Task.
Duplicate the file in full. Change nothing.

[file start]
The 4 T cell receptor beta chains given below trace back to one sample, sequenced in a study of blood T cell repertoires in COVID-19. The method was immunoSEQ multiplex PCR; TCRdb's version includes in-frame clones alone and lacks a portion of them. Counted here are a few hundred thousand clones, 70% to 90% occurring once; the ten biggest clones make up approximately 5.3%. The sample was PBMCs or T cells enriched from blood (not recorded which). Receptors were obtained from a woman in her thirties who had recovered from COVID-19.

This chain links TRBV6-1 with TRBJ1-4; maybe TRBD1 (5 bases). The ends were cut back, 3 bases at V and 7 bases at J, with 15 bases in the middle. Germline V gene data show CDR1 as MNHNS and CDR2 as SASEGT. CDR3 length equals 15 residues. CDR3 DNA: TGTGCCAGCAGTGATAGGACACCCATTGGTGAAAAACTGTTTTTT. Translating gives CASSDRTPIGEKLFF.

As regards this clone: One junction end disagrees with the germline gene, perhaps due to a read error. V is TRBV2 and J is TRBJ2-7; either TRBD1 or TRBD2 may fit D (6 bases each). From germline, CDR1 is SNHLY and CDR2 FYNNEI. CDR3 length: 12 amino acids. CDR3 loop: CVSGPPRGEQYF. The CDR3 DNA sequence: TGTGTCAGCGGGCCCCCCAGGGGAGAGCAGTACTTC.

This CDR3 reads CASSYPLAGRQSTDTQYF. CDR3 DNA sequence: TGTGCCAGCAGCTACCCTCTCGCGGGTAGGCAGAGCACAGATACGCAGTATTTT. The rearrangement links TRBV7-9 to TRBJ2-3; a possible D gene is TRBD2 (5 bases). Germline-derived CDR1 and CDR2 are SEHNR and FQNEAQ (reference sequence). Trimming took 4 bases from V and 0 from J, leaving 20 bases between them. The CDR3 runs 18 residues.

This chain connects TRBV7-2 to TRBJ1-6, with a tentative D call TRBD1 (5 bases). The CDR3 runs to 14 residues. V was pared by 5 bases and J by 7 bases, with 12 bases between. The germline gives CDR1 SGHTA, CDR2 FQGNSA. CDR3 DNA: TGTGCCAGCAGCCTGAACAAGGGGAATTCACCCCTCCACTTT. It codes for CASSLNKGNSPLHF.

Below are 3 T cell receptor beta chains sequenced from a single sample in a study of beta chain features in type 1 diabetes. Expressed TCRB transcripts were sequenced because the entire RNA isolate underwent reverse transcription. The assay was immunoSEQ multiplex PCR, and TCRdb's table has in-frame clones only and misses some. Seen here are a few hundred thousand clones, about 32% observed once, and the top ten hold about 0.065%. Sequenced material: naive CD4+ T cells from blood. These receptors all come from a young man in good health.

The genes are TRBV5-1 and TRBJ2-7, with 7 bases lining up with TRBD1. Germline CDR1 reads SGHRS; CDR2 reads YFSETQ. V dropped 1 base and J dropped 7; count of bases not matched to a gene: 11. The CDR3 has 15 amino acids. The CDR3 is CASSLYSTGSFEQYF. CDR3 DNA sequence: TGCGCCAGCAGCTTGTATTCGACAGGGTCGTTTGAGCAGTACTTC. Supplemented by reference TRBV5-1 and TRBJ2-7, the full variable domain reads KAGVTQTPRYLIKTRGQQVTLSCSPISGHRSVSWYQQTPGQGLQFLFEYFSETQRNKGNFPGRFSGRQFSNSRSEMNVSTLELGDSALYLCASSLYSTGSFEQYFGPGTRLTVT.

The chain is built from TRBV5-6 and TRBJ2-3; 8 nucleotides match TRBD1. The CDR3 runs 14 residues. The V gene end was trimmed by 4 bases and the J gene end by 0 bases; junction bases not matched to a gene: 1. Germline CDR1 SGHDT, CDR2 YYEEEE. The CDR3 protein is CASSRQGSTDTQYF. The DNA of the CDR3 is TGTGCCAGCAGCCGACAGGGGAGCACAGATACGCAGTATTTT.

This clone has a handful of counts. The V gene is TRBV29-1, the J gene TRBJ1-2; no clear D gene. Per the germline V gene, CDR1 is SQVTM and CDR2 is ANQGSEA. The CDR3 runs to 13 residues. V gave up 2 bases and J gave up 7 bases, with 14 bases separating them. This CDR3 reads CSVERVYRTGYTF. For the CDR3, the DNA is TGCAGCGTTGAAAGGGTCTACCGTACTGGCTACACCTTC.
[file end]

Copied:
The 4 T cell receptor beta chains given below trace back to one sample, sequenced in a study of blood T cell repertoires in COVID-19. The method was immunoSEQ multiplex PCR; TCRdb's version includes in-frame clones alone and lacks a portion of them. Counted here are a few hundred thousand clones, 70% to 90% occurring once; the ten biggest clones make up approximately 5.3%. The sample was PBMCs or T cells enriched from blood (not recorded which). Receptors were obtained from a woman in her thirties who had recovered from COVID-19.

This chain links TRBV6-1 with TRBJ1-4; maybe TRBD1 (5 bases). The ends were cut back, 3 bases at V and 7 bases at J, with 15 bases in the middle. Germline V gene data show CDR1 as MNHNS and CDR2 as SASEGT. CDR3 length equals 15 residues. CDR3 DNA: TGTGCCAGCAGTGATAGGACACCCATTGGTGAAAAACTGTTTTTT. Translating gives CASSDRTPIGEKLFF.

As regards this clone: One junction end disagrees with the germline gene, perhaps due to a read error. V is TRBV2 and J is TRBJ2-7; either TRBD1 or TRBD2 may fit D (6 bases each). From germline, CDR1 is SNHLY and CDR2 FYNNEI. CDR3 length: 12 amino acids. CDR3 loop: CVSGPPRGEQYF. The CDR3 DNA sequence: TGTGTCAGCGGGCCCCCCAGGGGAGAGCAGTACTTC.

This CDR3 reads CASSYPLAGRQSTDTQYF. CDR3 DNA sequence: TGTGCCAGCAGCTACCCTCTCGCGGGTAGGCAGAGCACAGATACGCAGTATTTT. The rearrangement links TRBV7-9 to TRBJ2-3; a possible D gene is TRBD2 (5 bases). Germline-derived CDR1 and CDR2 are SEHNR and FQNEAQ (reference sequence). Trimming took 4 bases from V and 0 from J, leaving 20 bases between them. The CDR3 runs 18 residues.

This chain connects TRBV7-2 to TRBJ1-6, with a tentative D call TRBD1 (5 bases). The CDR3 runs to 14 residues. V was pared by 5 bases and J by 7 bases, with 12 bases between. The germline gives CDR1 SGHTA, CDR2 FQGNSA. CDR3 DNA: TGTGCCAGCAGCCTGAACAAGGGGAATTCACCCCTCCACTTT. It codes for CASSLNKGNSPLHF.

Below are 3 T cell receptor beta chains sequenced from a single sample in a study of beta chain features in type 1 diabetes. Expressed TCRB transcripts were sequenced because the entire RNA isolate underwent reverse transcription. The assay was immunoSEQ multiplex PCR, and TCRdb's table has in-frame clones only and misses some. Seen here are a few hundred thousand clones, about 32% observed once, and the top ten hold about 0.065%. Sequenced material: naive CD4+ T cells from blood. These receptors all come from a young man in good health.

The genes are TRBV5-1 and TRBJ2-7, with 7 bases lining up with TRBD1. Germline CDR1 reads SGHRS; CDR2 reads YFSETQ. V dropped 1 base and J dropped 7; count of bases not matched to a gene: 11. The CDR3 has 15 amino acids. The CDR3 is CASSLYSTGSFEQYF. CDR3 DNA sequence: TGCGCCAGCAGCTTGTATTCGACAGGGTCGTTTGAGCAGTACTTC. Supplemented by reference TRBV5-1 and TRBJ2-7, the full variable domain reads KAGVTQTPRYLIKTRGQQVTLSCSPISGHRSVSWYQQTPGQGLQFLFEYFSETQRNKGNFPGRFSGRQFSNSRSEMNVSTLELGDSALYLCASSLYSTGSFEQYFGPGTRLTVT.

The chain is built from TRBV5-6 and TRBJ2-3; 8 nucleotides match TRBD1. The CDR3 runs 14 residues. The V gene end was trimmed by 4 bases and the J gene end by 0 bases; junction bases not matched to a gene: 1. Germline CDR1 SGHDT, CDR2 YYEEEE. The CDR3 protein is CASSRQGSTDTQYF. The DNA of the CDR3 is TGTGCCAGCAGCCGACAGGGGAGCACAGATACGCAGTATTTT.

This clone has a handful of counts. The V gene is TRBV29-1, the J gene TRBJ1-2; no clear D gene. Per the germline V gene, CDR1 is SQVTM and CDR2 is ANQGSEA. The CDR3 runs to 13 residues. V gave up 2 bases and J gave up 7 bases, with 14 bases separating them. This CDR3 reads CSVERVYRTGYTF. For the CDR3, the DNA is TGCAGCGTTGAAAGGGTCTACCGTACTGGCTACACCTTC.